Transport & Logistics mode

Time For a New Road in the European Haulage Industry

March 01 2019

Imagination is the best shipping company in the world”: what if we took Roger Fournier’s words literally? Road Transportation is a major industry in the European economy: it moves 90% of all goods exchanged, provides jobs to over 3 million people, and generates about €300 billion in revenue. And yet, it is facing considerable challenges!

Driver shortage has become blatantly apparent these past few years. More drivers retire than new ones enter the market, and the workforce coming from eastern Europe is becoming scarcer. In day to day life terms, this means that 43% of French companies are experiencing difficulties recruiting drivers.

Haulage is commonly seen as a polluting, or even dangerous mode of shipping. One that saturates roads and cities. This image is sticking to the industry, regardless of the constant reduction in CO2 (and other pollutants) emissions, as well as the reduction in the number of accidents involving trucks.

In this context, it has become hard for merchandise trucking to imagine a bright future for itself. With a dwindling workforce due to the low attractiveness of the industry, companies run the risk of jeopardizing their commercial relationships with clients, due to increased logistical issues that could arise from a smaller staff.

Even though this period seems like the end of an era, it also provides the opportunity to tap into a new stream of innovation, carried by new digital technologies. Current tech innovation serves to redefine the means, practices, and eventually, the needs of the industry.

To achieve this redefinition, three main paths should be considered:

1) Making driving trucks attractive again
2) Working on the sustainability and overall energy efficiency of the industry, and communicating about it
3) Digitalizing transport to make it revolve around key players (operators, drivers, buyers)

Drivers are now considered for what they are truly worth, because they are at the heart of the industry. In specific crafts like glass shipping, the trucks’ cabins have been made larger to increase driver comfort. These are signs pointing to a real change in the way a trucker’s work in considered.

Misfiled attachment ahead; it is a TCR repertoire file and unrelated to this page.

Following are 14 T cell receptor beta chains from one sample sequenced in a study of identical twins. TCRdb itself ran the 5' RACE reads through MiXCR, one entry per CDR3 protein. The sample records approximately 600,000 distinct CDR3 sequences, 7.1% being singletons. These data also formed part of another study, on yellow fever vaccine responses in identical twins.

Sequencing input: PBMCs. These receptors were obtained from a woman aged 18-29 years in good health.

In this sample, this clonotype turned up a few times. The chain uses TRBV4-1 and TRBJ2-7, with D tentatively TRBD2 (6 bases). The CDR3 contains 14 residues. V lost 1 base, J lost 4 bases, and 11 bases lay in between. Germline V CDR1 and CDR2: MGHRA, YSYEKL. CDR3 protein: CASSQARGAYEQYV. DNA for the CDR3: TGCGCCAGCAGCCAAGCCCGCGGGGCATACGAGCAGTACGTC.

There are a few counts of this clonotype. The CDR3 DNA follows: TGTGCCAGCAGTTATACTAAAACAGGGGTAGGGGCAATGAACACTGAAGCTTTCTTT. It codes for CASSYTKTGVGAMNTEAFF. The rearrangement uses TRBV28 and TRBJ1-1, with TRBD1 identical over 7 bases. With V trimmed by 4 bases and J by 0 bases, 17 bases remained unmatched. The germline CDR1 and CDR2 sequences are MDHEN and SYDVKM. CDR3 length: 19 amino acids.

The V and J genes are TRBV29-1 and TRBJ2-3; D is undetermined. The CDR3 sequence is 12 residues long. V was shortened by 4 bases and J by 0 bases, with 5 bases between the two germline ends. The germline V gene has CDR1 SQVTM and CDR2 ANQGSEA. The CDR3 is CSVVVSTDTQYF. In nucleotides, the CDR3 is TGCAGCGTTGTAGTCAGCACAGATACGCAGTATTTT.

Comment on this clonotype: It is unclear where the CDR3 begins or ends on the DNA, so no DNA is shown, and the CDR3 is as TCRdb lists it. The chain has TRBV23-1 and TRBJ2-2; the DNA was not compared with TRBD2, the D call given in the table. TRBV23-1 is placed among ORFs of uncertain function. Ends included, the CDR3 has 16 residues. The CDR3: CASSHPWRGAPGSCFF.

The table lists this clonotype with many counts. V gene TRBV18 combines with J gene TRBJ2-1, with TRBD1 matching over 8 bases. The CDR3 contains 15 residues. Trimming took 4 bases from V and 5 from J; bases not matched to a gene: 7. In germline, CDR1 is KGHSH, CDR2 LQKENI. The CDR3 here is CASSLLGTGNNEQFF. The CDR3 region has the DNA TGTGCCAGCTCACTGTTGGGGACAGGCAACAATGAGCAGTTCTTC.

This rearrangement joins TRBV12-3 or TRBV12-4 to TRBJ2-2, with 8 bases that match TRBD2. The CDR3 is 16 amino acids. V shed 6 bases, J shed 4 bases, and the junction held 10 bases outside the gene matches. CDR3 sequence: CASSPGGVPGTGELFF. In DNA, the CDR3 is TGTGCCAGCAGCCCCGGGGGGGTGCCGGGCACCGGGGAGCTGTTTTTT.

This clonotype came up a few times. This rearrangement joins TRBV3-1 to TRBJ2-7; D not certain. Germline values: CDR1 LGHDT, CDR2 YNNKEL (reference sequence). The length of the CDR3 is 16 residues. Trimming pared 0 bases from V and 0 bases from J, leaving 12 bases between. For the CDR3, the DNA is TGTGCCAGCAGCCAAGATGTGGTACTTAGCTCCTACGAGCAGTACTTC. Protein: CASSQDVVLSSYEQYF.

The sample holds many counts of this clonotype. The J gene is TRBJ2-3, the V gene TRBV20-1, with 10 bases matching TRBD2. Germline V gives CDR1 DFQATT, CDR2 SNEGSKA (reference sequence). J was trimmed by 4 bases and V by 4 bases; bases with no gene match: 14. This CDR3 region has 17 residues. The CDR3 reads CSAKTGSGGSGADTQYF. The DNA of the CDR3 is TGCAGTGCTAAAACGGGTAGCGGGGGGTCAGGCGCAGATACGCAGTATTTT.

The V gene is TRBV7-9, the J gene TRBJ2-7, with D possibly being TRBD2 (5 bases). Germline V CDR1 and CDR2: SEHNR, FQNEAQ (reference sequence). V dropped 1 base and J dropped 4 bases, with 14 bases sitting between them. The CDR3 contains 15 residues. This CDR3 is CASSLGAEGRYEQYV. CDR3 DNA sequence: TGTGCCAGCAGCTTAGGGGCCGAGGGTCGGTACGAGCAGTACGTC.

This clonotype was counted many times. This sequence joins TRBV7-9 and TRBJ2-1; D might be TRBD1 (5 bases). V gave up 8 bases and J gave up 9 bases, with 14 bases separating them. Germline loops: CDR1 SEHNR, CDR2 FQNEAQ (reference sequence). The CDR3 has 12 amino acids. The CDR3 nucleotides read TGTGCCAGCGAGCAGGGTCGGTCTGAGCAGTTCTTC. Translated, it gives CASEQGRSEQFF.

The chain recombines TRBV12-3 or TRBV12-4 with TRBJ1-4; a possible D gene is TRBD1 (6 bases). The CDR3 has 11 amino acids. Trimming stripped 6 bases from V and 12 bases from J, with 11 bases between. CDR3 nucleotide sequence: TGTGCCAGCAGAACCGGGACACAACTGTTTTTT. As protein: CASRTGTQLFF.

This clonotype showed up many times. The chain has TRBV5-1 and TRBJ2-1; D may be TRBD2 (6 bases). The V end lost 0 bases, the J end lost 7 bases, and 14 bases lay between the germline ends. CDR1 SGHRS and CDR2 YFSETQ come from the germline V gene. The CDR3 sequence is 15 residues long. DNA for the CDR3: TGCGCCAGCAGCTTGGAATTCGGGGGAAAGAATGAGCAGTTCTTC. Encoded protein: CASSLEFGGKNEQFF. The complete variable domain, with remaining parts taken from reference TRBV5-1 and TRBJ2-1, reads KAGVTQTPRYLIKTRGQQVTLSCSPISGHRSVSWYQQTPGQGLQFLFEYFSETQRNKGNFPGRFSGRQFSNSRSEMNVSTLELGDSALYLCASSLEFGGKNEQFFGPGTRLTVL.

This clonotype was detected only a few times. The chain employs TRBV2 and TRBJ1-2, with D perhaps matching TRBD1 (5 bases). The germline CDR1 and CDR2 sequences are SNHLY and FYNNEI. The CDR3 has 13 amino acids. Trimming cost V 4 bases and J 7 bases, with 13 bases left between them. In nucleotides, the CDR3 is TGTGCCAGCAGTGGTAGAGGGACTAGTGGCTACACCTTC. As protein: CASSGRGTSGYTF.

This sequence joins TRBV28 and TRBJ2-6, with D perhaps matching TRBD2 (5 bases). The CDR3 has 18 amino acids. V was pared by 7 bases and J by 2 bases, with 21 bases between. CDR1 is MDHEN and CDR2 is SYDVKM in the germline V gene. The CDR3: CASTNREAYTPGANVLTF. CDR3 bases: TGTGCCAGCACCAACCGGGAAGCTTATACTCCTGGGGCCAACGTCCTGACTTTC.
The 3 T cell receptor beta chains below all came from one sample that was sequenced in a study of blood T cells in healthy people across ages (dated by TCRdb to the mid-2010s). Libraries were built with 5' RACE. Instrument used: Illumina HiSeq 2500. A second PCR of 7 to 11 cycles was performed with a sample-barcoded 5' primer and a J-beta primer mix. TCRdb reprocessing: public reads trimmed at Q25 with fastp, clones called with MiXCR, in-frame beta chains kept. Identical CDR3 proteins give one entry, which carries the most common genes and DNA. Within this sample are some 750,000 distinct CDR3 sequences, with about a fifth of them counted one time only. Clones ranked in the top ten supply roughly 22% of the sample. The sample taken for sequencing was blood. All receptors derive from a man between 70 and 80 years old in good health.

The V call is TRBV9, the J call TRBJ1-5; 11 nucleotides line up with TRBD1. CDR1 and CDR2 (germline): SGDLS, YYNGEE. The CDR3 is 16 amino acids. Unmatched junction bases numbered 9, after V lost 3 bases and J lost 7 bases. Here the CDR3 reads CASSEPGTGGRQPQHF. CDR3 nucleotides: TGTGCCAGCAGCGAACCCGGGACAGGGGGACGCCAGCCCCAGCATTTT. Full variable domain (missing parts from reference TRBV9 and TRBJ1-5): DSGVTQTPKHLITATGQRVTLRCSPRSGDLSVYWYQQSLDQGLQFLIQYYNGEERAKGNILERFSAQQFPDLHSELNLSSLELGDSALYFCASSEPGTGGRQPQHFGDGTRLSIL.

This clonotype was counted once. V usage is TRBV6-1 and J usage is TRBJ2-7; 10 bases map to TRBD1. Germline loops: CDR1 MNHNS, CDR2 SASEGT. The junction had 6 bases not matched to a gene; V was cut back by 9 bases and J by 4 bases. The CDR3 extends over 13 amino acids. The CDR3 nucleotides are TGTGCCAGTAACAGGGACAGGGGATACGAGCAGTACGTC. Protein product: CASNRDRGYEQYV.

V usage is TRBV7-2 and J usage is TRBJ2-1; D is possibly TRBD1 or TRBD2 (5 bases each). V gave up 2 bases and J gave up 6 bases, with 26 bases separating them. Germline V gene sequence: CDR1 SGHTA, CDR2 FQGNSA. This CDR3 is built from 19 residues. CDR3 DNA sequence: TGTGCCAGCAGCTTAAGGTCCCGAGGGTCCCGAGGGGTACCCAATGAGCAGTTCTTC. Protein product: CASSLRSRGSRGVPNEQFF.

Regarding sustainability, the European Union continues to work towards lowering greenhouse gas emissions (-15% between 2019 and 2025, -30% between 2019 and 2030 for HGVs>7.5T). This considerable effort coming from all the players in the value chain from truck manufacturers, to carriers, and shippers, shows how seriously the trucking industry is committed to reducing its carbon footprint.

Finally, the digital revolution, which is shaking up our entire world, is sure to bring a wave of new opportunities to the shipping industry. New mobility solutions, data transparency, real-time decision-making support, artificial intelligence backed planning, supply and demand interaction, or extended operational support (assisted driving, assisted loading/unloading), to only name a few, will no doubt contribute to a significant increase in shipping value add, and to a smoother integration with client supply chains.

The foundations are set. Now it’s our turn to shake up the key elements of our industry to make sure it stands the test of time!

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More than 20 years of experience in the international supply chain, William is the Upply road transportation expert. Entrepreneur by nature, he has successively worked in operational and functional management among various industries, such as chemistry, automotive and building materials; alternately shipper and service provider.